Do members of a school community, sometimes quietly and uncomplainingly, often feel they are only just surviving? Are the stresses of life at times too much for some pupils and staff? This is certainly the picture painted by our own research.
So when we developed the Wellbeing Award for Schools with Optimus Education, we designed it as a means for primary and secondary schools to intervene, to do something positive and take a systematic approach to improving the wellbeing and mental health of the whole school community.
Two years on from launching the Award, it is evident that many schools are not content to wait for Government promises of funding for new middle-tier mental health support or designated senior leads for mental health within schools to materialise. They are creating a movement on their own.
Over 1000 schools have taken part in the Wellbeing Award for Schools, benefitting the lives of tens of thousands of pupils, families and staff across the country.
The latest impact report on the Wellbeing Award for Schools shows how schools are embracing a whole-school approach to better mental health, are helping not only children but also the staff, volunteers, governors and parents who are a key part of the school community.
Whether it is providing mental health first aid training for staff, or designating a ‘mindful Monday’ or ‘fitness Friday’ for the entire school, or putting a stop to unnecessary evening marking, the report is brim-full of initiatives that have worked in schools across the country.
For teachers, parents or pupils who want to make mental health and wellbeing a priority in their school the report is a must-read.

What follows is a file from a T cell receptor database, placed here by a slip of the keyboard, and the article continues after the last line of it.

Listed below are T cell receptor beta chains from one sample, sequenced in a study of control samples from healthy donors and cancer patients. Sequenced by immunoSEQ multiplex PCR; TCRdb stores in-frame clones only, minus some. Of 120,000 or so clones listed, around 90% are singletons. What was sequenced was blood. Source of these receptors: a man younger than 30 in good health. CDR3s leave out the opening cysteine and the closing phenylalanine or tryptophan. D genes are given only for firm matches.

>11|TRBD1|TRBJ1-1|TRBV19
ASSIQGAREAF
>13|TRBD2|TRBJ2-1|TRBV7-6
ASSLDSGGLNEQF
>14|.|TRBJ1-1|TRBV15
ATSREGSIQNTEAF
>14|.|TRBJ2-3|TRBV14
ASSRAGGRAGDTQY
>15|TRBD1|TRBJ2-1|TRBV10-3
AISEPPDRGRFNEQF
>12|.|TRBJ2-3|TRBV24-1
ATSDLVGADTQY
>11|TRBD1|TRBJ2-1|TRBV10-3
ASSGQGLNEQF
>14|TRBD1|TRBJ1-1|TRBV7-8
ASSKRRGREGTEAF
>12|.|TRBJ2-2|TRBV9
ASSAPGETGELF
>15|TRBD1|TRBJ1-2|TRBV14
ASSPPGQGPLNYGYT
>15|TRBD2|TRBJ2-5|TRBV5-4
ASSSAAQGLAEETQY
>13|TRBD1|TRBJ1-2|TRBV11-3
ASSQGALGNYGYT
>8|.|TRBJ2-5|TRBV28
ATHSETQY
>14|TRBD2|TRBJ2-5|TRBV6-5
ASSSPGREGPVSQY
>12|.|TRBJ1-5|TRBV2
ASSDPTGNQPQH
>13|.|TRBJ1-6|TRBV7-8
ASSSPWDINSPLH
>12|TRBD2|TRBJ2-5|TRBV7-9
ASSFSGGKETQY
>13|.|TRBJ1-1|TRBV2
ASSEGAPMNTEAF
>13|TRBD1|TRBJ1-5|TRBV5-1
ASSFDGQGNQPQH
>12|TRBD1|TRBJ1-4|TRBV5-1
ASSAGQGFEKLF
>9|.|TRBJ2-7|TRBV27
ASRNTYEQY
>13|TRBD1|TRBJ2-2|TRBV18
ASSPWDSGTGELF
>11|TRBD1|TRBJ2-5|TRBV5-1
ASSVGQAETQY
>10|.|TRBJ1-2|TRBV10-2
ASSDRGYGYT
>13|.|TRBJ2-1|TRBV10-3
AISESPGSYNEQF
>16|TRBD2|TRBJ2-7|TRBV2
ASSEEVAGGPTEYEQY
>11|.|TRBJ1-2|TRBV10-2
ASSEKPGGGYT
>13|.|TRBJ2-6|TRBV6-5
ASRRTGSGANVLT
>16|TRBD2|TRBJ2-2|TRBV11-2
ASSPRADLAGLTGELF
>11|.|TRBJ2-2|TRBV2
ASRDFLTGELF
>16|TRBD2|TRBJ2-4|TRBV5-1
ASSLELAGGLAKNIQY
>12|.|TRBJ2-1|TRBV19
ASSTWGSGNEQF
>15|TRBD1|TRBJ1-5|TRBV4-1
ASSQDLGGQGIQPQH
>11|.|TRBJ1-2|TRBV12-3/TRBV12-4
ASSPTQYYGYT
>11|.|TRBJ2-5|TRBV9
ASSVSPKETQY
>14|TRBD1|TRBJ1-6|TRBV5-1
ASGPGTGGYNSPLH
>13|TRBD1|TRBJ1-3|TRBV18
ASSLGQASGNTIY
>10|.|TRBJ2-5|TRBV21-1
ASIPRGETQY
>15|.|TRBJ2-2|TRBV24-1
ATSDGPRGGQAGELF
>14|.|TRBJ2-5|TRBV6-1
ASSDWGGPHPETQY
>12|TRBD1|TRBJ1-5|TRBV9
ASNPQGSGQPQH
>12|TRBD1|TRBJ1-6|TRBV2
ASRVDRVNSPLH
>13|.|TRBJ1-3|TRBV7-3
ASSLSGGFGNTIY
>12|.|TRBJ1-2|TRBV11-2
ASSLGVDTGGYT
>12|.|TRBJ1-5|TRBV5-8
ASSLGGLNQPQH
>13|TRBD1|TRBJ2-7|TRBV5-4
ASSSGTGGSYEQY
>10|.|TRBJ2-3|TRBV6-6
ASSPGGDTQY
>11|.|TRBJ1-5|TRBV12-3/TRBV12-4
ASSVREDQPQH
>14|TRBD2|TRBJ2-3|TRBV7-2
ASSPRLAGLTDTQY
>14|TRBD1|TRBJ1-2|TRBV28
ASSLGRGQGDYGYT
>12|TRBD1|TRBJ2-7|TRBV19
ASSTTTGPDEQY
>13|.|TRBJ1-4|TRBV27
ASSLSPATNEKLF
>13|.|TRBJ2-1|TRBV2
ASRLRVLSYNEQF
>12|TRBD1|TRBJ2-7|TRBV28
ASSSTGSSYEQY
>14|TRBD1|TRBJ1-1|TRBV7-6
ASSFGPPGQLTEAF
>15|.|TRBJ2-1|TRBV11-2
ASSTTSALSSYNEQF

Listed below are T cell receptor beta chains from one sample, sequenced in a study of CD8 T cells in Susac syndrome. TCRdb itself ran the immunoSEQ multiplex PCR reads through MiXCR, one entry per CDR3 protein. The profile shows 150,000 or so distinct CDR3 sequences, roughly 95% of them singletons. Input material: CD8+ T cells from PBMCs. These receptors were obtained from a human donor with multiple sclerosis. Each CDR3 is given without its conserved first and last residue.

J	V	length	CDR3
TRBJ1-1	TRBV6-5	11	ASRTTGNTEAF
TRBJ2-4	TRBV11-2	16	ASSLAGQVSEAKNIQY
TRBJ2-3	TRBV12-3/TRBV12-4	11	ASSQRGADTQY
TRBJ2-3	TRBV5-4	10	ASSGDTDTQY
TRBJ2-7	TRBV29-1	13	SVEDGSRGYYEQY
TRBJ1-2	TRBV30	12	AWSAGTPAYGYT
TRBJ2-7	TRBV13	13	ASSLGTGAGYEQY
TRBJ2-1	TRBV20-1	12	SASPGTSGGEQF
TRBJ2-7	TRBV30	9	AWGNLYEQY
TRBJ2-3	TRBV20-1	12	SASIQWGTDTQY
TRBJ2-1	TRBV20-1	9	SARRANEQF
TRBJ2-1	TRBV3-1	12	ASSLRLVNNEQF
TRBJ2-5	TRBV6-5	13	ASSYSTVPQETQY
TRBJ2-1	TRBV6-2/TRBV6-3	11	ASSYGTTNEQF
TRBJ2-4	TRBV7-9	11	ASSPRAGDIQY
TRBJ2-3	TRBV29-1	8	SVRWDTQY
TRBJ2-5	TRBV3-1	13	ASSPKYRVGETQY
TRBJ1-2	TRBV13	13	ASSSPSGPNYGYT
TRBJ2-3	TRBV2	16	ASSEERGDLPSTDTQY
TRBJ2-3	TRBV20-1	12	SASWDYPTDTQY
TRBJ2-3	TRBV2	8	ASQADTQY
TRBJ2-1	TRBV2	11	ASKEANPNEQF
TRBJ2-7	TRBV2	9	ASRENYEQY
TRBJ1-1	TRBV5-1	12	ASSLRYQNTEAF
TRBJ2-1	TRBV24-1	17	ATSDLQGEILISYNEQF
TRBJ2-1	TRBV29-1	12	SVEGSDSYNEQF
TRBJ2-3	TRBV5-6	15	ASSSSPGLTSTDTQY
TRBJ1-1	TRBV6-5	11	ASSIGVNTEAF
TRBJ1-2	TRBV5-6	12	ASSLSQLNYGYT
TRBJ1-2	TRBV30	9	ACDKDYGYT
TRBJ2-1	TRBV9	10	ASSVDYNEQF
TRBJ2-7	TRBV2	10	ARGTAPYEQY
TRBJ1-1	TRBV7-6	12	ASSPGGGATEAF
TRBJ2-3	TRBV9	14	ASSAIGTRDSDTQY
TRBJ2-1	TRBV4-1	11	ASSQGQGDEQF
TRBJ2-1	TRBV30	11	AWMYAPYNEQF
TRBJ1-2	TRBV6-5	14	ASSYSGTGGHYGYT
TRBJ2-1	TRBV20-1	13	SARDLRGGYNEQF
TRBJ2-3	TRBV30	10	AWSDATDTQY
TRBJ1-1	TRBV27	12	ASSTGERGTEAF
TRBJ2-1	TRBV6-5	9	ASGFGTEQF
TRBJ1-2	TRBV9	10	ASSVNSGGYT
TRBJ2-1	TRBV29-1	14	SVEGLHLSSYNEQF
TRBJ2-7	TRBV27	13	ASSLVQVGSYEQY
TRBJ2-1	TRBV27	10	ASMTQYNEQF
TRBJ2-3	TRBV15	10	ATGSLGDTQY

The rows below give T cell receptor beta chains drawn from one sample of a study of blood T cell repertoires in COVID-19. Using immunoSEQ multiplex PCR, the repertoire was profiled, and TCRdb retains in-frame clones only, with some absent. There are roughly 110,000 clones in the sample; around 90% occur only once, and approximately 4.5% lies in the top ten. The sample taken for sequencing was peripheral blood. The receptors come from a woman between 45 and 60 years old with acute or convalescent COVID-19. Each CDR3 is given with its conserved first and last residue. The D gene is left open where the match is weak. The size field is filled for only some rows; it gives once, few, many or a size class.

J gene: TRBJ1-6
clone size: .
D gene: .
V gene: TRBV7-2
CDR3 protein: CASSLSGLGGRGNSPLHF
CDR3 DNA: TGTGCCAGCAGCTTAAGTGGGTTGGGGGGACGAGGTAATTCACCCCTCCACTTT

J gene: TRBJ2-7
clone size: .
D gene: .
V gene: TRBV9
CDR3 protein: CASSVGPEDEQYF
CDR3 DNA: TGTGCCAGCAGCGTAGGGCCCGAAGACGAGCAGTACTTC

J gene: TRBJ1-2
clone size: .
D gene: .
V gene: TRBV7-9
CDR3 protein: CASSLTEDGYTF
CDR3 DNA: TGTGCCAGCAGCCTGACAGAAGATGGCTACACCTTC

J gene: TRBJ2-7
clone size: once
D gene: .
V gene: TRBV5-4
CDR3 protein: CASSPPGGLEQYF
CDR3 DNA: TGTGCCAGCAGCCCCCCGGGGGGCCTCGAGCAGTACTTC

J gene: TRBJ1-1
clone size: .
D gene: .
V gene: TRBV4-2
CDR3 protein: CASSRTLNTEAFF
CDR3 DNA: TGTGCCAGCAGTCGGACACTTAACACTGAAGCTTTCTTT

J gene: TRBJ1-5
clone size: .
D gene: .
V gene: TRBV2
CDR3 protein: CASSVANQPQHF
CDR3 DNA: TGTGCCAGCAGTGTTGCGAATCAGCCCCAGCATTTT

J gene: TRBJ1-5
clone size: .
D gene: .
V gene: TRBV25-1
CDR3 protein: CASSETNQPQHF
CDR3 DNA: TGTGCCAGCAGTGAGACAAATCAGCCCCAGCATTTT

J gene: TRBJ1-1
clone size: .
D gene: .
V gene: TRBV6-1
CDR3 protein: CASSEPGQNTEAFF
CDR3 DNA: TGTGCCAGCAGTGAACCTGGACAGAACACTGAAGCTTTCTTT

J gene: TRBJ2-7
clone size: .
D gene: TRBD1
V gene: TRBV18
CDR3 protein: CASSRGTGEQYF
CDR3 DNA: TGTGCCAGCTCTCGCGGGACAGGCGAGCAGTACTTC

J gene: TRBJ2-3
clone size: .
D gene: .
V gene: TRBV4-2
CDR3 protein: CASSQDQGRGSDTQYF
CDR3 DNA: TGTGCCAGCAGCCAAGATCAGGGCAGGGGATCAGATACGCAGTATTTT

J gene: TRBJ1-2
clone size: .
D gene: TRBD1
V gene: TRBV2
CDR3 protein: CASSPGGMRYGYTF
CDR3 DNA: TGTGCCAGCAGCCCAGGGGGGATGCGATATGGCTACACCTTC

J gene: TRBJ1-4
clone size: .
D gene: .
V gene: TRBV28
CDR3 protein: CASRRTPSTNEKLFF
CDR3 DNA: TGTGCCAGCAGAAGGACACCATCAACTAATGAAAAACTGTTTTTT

“Students certainly have the vocabulary to talk about how they are feeling now…”
One of the biggest impacts of the award on schools is seen in the incredible reduction in the stigma attached to mental health. Many schools reported a big improvement in the attitude of pupils towards mental health, with staff feeling much more comfortable talking about any stress or mental health difficulties they are having themselves. This is a big change from when staff may have preferred to mask their difficulties citing a physical illness. Likewise, parents felt they weren’t being judged if they talked about their own problems within school.
Many other impacts cascade from undertaking the Award process including:
- Improved pupil behaviour
- Improved pupil wellbeing
- Improved staff wellbeing
- Improved parental wellbeing
- Improved staff morale
We hope schools reading the Impact Report will take the next step and share it with their Governors, Head teachers and pupil support teams and start building enthusiasm for a revolution in the school’s approach to its emotional health.
We live in a time when no one should suffer poor mental health in silence, and when wellbeing and resilience should be positively promoted for all. We hope you are part of the movement and join the growing numbers of schools taking action.
More information is available on the Wellbeing Award for Schools here.